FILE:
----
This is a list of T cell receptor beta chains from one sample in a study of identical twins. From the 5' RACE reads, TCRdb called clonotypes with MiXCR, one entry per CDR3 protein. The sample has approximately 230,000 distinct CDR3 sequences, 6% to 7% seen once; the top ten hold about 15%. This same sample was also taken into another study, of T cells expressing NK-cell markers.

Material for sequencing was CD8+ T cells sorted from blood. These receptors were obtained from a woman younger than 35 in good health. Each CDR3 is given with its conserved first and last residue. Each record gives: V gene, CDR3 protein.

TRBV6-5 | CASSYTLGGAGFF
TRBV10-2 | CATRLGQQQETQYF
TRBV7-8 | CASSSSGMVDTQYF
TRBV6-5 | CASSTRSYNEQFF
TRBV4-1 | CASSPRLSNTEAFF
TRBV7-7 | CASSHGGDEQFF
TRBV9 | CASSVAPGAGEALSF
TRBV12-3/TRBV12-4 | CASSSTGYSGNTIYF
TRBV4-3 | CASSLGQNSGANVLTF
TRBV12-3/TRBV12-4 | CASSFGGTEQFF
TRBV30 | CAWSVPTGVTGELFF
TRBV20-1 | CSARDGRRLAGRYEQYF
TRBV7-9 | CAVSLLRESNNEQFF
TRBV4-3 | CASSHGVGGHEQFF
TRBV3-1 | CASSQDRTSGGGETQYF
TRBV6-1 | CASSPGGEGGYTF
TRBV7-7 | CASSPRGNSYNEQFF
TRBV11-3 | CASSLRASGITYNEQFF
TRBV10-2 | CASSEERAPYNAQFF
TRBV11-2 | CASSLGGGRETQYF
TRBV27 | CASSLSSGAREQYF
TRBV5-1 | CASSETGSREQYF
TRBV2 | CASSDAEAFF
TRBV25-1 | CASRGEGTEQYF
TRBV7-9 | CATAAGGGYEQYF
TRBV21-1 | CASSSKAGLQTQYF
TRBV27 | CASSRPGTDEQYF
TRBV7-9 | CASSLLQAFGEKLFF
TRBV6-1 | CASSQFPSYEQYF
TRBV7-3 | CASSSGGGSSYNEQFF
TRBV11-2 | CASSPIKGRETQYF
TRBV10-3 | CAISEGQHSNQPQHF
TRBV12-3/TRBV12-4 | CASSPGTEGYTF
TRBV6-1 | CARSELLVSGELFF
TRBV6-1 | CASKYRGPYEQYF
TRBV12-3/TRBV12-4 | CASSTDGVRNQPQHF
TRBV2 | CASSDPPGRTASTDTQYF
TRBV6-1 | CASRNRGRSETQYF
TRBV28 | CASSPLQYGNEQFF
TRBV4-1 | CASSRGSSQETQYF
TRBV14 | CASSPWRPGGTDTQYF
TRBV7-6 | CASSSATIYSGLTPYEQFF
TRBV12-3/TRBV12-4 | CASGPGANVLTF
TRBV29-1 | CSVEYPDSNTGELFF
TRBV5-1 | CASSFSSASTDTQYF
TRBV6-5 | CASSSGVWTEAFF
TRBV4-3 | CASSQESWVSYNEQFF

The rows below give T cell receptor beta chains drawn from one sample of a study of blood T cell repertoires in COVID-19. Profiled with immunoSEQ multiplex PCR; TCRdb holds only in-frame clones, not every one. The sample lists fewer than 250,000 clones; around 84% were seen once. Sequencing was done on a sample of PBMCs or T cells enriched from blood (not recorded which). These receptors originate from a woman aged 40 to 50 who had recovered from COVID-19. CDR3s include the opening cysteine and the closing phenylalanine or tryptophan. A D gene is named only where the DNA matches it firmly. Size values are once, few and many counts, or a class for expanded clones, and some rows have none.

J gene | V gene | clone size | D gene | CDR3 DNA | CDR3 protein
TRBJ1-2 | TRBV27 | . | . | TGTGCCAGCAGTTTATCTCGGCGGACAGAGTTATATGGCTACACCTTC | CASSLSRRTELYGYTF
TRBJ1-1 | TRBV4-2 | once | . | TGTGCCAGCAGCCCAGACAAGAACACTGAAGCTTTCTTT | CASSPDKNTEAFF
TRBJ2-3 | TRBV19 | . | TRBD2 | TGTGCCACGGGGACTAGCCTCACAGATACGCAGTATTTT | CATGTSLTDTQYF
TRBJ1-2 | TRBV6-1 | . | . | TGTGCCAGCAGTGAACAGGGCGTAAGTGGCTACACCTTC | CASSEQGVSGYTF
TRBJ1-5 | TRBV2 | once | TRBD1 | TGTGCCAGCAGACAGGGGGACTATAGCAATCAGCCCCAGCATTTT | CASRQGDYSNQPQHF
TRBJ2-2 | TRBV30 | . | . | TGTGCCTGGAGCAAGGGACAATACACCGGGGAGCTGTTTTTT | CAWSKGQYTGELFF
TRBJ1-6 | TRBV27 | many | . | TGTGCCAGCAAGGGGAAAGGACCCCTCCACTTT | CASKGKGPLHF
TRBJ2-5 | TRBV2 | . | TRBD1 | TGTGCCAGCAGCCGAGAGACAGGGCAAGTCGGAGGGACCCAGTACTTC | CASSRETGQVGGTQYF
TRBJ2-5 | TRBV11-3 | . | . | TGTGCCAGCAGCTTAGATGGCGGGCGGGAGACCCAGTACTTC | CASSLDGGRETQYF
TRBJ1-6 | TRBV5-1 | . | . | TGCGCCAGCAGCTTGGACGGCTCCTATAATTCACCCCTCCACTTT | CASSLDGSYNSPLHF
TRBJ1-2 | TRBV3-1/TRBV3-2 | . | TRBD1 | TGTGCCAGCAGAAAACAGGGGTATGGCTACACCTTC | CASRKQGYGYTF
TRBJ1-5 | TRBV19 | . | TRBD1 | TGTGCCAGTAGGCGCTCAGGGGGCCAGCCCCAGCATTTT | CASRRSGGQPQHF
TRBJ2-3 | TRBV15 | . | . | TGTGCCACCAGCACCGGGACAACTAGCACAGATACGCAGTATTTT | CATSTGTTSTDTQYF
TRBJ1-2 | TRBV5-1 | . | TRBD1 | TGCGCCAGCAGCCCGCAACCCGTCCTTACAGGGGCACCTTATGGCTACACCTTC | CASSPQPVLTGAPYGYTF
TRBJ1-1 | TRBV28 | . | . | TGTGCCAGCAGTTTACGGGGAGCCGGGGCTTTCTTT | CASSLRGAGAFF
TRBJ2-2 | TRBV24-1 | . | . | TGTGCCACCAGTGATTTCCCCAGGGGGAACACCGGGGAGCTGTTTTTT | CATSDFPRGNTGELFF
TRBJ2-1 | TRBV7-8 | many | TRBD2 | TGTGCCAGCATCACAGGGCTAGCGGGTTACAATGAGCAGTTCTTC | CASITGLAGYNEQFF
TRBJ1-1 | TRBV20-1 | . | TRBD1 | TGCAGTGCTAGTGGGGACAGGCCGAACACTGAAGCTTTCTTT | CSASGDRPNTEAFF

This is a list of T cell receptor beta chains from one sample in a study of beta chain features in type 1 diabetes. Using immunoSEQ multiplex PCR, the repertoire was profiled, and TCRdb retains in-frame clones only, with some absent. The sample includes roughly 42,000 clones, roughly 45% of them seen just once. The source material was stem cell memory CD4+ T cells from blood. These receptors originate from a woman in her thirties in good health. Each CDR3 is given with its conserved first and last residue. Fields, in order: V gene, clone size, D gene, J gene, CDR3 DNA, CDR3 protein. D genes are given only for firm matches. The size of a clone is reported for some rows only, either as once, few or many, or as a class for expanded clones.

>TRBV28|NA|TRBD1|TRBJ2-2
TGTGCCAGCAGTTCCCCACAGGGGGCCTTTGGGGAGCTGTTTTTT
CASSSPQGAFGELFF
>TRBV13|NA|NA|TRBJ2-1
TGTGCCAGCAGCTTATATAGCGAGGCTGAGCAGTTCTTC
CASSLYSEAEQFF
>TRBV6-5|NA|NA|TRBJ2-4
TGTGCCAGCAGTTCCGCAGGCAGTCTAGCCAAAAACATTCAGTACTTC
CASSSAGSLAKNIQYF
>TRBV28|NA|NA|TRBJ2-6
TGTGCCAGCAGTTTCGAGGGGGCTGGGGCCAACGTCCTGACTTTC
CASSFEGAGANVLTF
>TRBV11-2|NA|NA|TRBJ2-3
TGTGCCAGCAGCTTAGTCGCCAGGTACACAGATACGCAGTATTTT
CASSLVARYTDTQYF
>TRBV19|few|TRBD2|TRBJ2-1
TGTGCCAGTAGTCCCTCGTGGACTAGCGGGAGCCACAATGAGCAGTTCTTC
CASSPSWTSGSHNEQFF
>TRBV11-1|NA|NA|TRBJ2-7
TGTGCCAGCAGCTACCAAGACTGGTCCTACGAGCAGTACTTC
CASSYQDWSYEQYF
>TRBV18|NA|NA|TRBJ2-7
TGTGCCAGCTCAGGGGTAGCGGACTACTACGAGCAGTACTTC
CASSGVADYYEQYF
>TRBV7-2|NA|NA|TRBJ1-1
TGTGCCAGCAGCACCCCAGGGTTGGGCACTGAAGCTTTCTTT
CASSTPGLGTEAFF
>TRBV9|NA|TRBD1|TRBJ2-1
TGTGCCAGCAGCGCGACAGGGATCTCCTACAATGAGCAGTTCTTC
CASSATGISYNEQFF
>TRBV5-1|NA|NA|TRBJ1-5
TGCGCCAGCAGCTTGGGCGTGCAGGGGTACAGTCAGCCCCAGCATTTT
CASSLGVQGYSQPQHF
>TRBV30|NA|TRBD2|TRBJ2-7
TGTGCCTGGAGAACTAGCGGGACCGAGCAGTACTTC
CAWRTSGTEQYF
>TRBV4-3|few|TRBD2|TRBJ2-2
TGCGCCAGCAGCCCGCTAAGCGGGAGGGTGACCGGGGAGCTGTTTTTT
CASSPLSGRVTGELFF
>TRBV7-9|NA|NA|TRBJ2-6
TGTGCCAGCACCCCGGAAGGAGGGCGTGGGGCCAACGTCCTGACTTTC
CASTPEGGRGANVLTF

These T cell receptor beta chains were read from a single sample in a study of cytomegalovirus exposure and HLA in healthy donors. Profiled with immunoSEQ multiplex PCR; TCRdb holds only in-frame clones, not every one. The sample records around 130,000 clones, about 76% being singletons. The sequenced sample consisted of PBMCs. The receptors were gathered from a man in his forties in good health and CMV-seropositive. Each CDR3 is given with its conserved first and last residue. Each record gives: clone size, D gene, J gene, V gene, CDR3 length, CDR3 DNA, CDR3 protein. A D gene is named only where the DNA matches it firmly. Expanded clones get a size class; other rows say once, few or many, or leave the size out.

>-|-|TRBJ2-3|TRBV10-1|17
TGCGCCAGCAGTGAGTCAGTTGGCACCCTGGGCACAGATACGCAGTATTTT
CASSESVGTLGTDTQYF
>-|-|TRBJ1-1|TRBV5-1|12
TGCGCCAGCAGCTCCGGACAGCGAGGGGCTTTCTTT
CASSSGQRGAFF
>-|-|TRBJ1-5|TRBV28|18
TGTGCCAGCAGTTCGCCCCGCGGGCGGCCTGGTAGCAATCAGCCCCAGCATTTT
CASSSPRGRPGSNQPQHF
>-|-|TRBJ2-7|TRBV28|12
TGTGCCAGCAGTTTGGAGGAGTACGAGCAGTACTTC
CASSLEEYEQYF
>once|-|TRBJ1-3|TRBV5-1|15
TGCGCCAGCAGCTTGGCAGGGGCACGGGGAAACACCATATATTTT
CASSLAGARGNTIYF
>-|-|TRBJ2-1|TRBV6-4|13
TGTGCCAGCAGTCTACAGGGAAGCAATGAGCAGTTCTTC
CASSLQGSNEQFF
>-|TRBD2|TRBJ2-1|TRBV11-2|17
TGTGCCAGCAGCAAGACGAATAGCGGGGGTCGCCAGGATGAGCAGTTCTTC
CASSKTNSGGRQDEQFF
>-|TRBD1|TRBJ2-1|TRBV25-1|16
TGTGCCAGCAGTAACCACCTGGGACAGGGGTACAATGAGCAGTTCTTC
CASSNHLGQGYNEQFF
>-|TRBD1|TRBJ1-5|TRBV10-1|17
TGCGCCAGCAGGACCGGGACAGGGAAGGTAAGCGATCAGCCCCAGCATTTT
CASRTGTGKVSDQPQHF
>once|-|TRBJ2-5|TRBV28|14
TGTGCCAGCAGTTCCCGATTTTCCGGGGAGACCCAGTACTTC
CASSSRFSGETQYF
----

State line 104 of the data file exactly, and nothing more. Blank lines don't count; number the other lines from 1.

>TRBV30|NA|TRBD2|TRBJ2-7